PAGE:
Yukon Wildlife Preserve

The next day we took a trip out to Yukon Wildlife Preserve.  The preserve has 12 Yukon species, including Bison, Musk Ox, Elk and Lynx, in over 350 acres of natural habitats, and is only a 30 minute drive from Whitehorse on Takhini Hot Springs Road (sadly the Hot Springs were closed for renovations while we were there).  

Yukon Wildlife Preserve

Yukon Wildlife Preserve

Yukon Wildlife Preserve

You can take a guided tour of the park in a minibus or walk around the 5km loop on foot, but the best way is definitely on the kick sleds if you are there in winter.

The Klondike Highway

Dragging ourselves away from Sky High was a challenge, but we had more of the Yukon to explore.  The following day we set off on the next leg of our trip, driving the 6 hours or so along the Klondike Highway 530km north to Dawson City.  The Klondike Highway is paved and was well maintained with only a few patches of ice/snow on the route.  It's worth stopping at Braeburn Lodge to pick up one of their famous (and ginormous) cinnamon buns; the lodge is also a checkpoint on the Yukon Quest.  

About 20kms north of Carmacks is the Five Finger Rapids viewpoint.  The rapids are mentioned in Jack London's 'Call of the Wild' and were one of the most dangerous sections of the Yukon River journey undertaken by gold prospectors during the Klondike Rush.  There are a series of steps down to the river, but these were not accessible in winter.

Things to Do in Dawson City

Arriving in Dawson is like arriving on the set of a Western movie; it looks and feels like a film set, until you realise that the buildings are real and still in active use as hotels, bars, shops, restaurants, and homes.
We stayed at the Downtown Hotel (which appears to have been taken over by Coast Hotels since we stayed).  The Downtown is famous as the home of the Sourtoe cocktail, which is served with a preserved human toe.  Unfortunately the hotel bar didn't allow children, so we missed out on that cultural experience!  In fact finding places that did allow children was pretty difficult in Dawson in the winter, but I'm sure would be better in the main tourist season. The Eldorado Hotel did allow kids, and we had a couple of nice meals in their Bonanza Dining Room. Bonton and Co was a really cool cafe/bar/eatery, with great small plates and charcuterie, which was also kid friendly.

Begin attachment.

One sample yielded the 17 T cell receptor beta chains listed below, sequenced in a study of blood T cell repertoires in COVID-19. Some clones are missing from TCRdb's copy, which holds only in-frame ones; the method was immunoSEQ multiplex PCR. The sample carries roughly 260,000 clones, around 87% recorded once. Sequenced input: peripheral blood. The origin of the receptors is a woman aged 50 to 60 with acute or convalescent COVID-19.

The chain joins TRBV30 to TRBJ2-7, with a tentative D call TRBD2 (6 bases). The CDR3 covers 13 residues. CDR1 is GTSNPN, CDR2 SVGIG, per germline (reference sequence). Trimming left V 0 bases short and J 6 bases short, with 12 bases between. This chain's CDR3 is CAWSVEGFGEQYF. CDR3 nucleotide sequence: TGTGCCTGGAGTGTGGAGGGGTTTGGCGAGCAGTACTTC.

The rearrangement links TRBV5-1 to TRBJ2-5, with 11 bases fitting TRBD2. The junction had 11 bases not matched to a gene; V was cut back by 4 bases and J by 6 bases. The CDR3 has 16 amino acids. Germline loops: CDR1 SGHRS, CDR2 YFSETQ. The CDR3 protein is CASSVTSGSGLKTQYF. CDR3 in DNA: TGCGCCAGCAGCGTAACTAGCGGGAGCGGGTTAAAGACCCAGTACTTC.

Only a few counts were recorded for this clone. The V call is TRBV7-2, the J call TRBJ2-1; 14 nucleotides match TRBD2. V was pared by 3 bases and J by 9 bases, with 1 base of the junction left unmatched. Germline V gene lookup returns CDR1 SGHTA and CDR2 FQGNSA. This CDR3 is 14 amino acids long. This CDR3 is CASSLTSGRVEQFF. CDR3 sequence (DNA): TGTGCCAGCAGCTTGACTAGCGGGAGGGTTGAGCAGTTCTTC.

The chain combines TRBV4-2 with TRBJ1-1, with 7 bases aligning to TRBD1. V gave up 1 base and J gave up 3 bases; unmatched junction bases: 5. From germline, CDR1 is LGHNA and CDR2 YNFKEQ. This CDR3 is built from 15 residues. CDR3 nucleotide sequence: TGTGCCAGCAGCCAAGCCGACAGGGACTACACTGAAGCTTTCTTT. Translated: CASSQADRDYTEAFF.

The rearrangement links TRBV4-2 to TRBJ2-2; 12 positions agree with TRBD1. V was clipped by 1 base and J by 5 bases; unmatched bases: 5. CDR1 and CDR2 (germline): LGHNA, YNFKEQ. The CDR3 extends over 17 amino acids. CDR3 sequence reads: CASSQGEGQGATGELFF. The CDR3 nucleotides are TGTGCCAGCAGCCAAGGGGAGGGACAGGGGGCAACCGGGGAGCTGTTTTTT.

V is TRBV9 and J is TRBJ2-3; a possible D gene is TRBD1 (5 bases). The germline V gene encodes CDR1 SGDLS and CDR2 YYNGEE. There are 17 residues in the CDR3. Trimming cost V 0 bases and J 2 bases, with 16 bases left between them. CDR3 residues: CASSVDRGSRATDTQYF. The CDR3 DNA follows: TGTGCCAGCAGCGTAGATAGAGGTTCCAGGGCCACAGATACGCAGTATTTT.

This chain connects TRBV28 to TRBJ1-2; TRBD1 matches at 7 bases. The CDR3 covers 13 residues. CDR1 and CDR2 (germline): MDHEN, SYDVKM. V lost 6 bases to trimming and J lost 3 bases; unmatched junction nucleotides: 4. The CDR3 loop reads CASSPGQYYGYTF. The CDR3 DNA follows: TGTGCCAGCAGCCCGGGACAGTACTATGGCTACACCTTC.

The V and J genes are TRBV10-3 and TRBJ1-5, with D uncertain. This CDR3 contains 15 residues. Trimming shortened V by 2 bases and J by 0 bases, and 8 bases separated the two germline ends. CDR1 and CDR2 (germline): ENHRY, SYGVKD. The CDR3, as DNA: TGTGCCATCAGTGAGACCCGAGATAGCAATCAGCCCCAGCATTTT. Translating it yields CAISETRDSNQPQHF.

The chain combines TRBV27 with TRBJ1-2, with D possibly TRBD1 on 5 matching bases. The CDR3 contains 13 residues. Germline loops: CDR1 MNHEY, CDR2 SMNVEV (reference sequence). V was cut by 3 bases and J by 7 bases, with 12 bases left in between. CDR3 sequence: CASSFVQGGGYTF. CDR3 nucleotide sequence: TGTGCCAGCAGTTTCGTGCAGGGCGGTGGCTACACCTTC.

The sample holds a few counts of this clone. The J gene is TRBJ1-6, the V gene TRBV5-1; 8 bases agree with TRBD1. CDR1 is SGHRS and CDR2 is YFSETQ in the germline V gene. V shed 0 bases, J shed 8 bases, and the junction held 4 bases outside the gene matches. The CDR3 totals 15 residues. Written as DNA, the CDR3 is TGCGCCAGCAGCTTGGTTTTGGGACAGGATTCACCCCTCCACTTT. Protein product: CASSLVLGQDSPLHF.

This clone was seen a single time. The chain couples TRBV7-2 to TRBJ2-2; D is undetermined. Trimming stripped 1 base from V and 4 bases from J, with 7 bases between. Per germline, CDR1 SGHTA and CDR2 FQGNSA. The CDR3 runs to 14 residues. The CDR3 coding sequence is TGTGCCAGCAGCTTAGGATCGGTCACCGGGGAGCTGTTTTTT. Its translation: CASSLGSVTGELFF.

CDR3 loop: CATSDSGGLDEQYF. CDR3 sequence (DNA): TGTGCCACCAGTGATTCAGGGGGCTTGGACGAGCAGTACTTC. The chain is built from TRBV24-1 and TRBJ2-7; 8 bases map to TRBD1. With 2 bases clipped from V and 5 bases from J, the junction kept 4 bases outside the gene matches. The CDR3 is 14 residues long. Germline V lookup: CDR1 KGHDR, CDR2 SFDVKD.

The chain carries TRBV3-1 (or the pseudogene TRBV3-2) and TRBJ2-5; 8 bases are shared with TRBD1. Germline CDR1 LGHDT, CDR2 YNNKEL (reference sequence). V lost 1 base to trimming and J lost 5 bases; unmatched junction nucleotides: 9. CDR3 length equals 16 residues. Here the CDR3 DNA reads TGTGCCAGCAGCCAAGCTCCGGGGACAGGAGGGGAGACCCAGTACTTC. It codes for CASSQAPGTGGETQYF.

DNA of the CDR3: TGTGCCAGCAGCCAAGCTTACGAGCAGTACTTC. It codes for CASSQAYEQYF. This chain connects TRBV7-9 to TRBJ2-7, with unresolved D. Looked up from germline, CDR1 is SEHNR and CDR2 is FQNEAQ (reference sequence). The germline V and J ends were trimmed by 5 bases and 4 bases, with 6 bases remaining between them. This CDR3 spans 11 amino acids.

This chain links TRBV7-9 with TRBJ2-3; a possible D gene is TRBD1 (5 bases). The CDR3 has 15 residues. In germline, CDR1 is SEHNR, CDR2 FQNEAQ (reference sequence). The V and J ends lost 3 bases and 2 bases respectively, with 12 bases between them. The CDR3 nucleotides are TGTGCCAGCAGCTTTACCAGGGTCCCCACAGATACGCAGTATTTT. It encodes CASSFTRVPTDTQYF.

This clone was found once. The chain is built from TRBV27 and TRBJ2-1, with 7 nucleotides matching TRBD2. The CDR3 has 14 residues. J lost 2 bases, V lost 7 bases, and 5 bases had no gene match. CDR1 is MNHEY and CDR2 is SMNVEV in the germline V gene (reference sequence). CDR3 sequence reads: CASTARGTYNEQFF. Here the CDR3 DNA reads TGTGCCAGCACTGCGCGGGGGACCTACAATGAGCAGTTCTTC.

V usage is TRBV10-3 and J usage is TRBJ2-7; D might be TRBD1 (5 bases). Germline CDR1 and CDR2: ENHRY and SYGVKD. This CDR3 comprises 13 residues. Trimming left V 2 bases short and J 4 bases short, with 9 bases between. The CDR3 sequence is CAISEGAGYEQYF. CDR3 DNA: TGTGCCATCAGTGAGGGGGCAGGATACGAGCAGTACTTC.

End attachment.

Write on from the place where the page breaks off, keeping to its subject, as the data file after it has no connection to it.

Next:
While in Dawson you must take a drive (or hike if you're feeling fit) up to the Midnight Dome.  People have been gathering on this hilltop overlooking Dawson City to watch the midnight sun for hundreds of years.  Dome Road winds its way up the hill to almost the very top of the 887m hill, so it's a popular view point.

If you are lucky enough to be here at the right time, you can also cross the mighty Yukon river from Dawson City to West Dawson over the ice bridge, which is a cool experience.  There's not much in West Dawson, apart from a few off-grid cabins and a campsite, but it is the start of the Top of the World Highway which continues on to Alaska.  The George Black ferry runs a similar route once 'break-up' is over.

It's also worth a trip out to Dredge No4; a well preserved example of the mining dredges which used to ply the Yukon River in search of gold.  It was closed when we visited, so we couldn't get onboard, but was still worth the short drive up the mining road.

Dredge No4 in winter

Dawson City is also home to Robert Service and Jack London's cabins, and both are worth a visit.  Robert Service was a British immigrant to Canada; a banker by trade, he spent large periods of his life travelling Canada writing poetry and became known as the 'Bard of the Yukon' because of his poems inspired by the Klondike Goldrush.  The American author Jack London actually lived about 120kms south of Dawson, but his cabin was reconstructed here using some of the original timbers.

After two nights in Dawson, which felt like enough in the off season, we headed back down the Klondike Highway to Whitehorse.  

Our final night in the Yukon was spent in the Moose Cabin at Caribou RV Park, a cozy cabin which makes a great last stop due its proximity to the airport.  They also provide a lovely hamper of Yukon goods, on request, which we actually picked up early and took up to Sky High.

The Spell of the Yukon

We were definitely taken in by the 'Spell of the Yukon', and can't wait to go back this summer.